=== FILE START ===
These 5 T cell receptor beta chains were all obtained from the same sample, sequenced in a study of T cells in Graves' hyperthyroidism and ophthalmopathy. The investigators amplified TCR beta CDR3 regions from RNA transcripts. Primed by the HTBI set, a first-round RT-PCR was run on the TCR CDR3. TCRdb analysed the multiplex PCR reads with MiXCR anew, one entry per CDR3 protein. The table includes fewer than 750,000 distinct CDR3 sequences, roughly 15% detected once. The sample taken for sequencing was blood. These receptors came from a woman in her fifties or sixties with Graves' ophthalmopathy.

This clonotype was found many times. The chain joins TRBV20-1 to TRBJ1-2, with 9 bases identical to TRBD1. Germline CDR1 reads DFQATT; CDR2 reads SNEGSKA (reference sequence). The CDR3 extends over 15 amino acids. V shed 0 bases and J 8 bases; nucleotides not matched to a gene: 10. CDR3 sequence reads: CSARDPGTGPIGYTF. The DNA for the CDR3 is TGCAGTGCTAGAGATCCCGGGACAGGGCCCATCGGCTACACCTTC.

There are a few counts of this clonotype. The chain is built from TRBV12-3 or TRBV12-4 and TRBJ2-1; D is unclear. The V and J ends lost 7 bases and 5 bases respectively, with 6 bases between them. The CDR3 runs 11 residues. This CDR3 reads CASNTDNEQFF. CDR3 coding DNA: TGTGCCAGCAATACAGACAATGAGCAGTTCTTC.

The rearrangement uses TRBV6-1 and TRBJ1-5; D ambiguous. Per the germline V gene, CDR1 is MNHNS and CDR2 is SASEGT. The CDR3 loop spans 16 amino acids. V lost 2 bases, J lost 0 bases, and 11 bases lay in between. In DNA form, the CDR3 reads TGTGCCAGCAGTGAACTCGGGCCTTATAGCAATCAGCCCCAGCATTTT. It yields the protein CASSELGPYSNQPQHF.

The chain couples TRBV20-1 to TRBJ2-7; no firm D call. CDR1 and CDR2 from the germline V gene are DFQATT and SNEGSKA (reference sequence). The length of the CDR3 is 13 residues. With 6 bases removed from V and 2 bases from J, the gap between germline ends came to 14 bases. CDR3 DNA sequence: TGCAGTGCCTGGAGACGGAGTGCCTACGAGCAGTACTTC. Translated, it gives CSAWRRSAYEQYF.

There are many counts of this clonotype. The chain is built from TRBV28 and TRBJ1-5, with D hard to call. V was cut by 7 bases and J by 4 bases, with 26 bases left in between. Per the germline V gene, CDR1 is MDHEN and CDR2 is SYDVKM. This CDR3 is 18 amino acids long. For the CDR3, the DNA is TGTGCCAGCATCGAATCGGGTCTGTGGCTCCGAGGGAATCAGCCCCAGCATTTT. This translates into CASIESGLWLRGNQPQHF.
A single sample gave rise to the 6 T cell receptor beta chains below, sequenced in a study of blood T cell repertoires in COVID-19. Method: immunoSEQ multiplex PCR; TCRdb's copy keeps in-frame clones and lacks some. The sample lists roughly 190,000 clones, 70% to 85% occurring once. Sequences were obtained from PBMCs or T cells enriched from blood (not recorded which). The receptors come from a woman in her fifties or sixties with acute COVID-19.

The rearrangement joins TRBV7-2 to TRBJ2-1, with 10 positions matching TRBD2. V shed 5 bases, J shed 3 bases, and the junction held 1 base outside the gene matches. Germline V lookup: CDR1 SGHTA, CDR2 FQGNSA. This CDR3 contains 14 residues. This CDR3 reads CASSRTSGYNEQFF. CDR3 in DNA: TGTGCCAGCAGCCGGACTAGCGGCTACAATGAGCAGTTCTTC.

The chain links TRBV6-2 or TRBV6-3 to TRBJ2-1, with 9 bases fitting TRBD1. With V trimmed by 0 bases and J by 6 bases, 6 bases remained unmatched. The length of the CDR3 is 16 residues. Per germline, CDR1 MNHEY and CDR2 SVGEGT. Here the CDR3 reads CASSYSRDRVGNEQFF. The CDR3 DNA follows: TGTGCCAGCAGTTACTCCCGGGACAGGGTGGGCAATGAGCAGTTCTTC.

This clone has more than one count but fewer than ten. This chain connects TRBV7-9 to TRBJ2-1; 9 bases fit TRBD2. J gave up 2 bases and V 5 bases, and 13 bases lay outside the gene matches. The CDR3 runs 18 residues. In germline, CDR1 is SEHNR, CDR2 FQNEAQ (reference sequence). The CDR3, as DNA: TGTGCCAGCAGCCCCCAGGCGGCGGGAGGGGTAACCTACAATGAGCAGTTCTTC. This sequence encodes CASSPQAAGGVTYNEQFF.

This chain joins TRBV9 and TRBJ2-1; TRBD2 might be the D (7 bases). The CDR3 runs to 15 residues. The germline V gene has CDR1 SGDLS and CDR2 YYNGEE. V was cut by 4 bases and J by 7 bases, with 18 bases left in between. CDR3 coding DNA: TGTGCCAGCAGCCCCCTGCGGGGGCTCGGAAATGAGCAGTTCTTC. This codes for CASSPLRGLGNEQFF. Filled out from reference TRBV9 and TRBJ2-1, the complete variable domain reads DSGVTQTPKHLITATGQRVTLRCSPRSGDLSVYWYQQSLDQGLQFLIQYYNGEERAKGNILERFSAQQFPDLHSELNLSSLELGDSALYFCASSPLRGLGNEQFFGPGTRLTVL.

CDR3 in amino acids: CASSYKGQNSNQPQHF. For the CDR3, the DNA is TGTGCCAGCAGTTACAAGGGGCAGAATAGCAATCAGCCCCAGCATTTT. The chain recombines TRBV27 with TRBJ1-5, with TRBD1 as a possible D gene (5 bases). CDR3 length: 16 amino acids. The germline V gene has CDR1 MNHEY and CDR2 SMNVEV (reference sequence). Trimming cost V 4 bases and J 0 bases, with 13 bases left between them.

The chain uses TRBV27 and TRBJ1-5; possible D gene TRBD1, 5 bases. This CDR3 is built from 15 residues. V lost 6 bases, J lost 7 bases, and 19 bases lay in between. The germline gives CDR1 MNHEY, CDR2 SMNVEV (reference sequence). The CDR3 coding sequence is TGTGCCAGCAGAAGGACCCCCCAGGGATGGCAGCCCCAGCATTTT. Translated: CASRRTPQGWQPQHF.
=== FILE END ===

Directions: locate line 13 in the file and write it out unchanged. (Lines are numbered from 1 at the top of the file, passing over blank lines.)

The chain uses TRBV27 and TRBJ1-5; possible D gene TRBD1, 5 bases. This CDR3 is built from 15 residues. V lost 6 bases, J lost 7 bases, and 19 bases lay in between. The germline gives CDR1 MNHEY, CDR2 SMNVEV (reference sequence). The CDR3 coding sequence is TGTGCCAGCAGAAGGACCCCCCAGGGATGGCAGCCCCAGCATTTT. Translated: CASRRTPQGWQPQHF.